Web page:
Have you ever heard the saying, “Being forewarned is being forearmed”? When you know the hurricane is coming, you board up your house and go to safer territory. When you know a severe cold spell is on the way, you make sure that you have proper winter clothing.
In the same way, the Bible not only predicts seasons of great temptation and lawlessness, it also tells us how to survive such times. We can even thrive during such difficult seasons, with the grace and help of God. In fact, the same proven methods for overcoming sin and resisting temptation that apply to everyday life also apply in times of severe pressure and stress. We just need to be more vigilant in putting these methods into practice during times like this.
That’s because it’s so much easier to swim with the tide, to embrace the prevailing culture, to go with the flow, rather than to push back and resist.
If you decide not to acquiesce to the latest LGBTQ+ talking points on the job or in school, you will be vilified, marginalized, and demonized. You will be excluded, marked, mocked, and even canceled. You will be branded a bigot, a hater, a Nazi, to the point of losing promotions, jobs, scholarships, and your reputation. Who wants any of this? Better to conform than to resist. At the least, better to be silent. That’s certainly what the flesh wants to do.
Yet when we do this, compromising our convictions for the sake of our comfort, we compromise our very souls. This, too, is part of the Lord’s warning, and it accurately describes the culture of the day. Lawlessness abounds. Wickedness has increased. The opposition to holiness is mounting. The resistance to the gospel is growing.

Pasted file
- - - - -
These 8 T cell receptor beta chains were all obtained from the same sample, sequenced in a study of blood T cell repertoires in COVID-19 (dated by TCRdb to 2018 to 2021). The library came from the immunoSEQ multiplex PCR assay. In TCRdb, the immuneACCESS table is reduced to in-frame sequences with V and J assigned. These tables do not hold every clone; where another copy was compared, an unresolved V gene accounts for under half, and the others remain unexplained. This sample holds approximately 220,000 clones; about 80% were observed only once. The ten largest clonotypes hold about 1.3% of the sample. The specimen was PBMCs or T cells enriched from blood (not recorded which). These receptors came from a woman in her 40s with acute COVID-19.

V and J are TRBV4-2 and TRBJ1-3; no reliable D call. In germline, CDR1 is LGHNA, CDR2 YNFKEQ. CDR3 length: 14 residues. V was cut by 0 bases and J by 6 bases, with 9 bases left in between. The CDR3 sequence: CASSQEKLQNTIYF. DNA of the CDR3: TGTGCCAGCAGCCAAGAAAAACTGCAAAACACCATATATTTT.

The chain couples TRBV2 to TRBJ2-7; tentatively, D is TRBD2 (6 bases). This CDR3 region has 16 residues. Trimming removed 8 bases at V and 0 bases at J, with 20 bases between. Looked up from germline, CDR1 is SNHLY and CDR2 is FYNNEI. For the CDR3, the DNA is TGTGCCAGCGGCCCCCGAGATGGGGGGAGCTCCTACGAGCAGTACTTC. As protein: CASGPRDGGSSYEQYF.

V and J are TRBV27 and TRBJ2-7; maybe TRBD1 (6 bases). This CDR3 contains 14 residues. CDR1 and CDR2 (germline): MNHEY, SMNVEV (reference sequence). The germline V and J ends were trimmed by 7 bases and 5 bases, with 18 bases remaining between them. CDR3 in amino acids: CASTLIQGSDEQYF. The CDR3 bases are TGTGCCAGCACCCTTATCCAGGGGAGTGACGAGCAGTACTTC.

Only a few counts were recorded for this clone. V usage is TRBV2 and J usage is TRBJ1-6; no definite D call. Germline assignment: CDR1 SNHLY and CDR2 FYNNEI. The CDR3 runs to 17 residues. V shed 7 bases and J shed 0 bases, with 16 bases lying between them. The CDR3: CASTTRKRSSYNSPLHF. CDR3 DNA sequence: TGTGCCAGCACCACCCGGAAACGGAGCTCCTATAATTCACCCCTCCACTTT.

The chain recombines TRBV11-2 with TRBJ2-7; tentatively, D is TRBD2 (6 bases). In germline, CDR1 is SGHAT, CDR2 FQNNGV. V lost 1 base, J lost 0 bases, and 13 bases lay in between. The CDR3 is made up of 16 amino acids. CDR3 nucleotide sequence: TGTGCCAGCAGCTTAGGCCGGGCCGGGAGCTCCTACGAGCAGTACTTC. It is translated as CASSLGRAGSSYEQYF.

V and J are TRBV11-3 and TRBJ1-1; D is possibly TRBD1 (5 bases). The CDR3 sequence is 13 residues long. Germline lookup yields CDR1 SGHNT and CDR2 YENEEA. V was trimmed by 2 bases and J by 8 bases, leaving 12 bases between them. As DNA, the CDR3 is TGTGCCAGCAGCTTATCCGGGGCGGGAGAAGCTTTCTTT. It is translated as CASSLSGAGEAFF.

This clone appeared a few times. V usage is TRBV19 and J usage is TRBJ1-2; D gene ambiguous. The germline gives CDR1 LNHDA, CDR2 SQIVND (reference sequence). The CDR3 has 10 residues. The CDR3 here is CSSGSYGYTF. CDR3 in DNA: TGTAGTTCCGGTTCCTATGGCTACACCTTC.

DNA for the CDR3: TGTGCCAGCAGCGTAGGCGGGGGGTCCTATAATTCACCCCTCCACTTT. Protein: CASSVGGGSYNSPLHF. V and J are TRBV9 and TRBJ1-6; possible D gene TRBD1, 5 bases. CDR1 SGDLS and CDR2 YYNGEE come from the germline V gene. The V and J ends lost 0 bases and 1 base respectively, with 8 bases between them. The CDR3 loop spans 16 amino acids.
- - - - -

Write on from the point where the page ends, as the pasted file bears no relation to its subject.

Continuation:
Will we stand tall for the world to see, or will we cower? Will we hold to God’s truth regardless of cost or consequence, or will we rationalize our spineless choices? Will we have the courage to do what is right even when it makes us unpopular, or will we succumb to the pressure to conform? Put another way, which is more important to us, being accepted by God or being accepted by people? Whose favor do we value more? Whose praise do we live for?
In the words of Paul, “Am I now trying to win the approval of human beings, or of God? Or am I trying to please people? If I were still trying to please people, I would not be a servant of Christ” (Gal. 1:10). That is some straightforward language.
In that same spirit, Jesus said to religious leaders in His day, “How can you believe since you accept glory from one another but do not seek the glory that comes from the only God” (John 5:44)? As John recorded later in this same book, “Yet at the same time many even among the leaders believed in him [referring to Jesus]. But because of the Pharisees they would not openly acknowledge their faith for fear they would be put out of the synagogue; for they loved human praise more than praise from God” (John 12:42–43).
Does that apply to any of us? Do we care more about human opinion than divine opinion? Are we more interested in the praise of people than the praise of our Lord? Are we more focused on temporal favor than eternal favor?
May the Lord open our eyes to eternal realities and deliver us from the fear of man and the desire to be praised by man. As a colleague of mine once said, “When you are on your knees [meaning, in prayer], the praise and the criticism go right over your head.”
Or perhaps this question will help us get the right perspective: Would you rather be rejected by God or by people? Chew on that for a moment. How you answer that question will have eternal repercussions.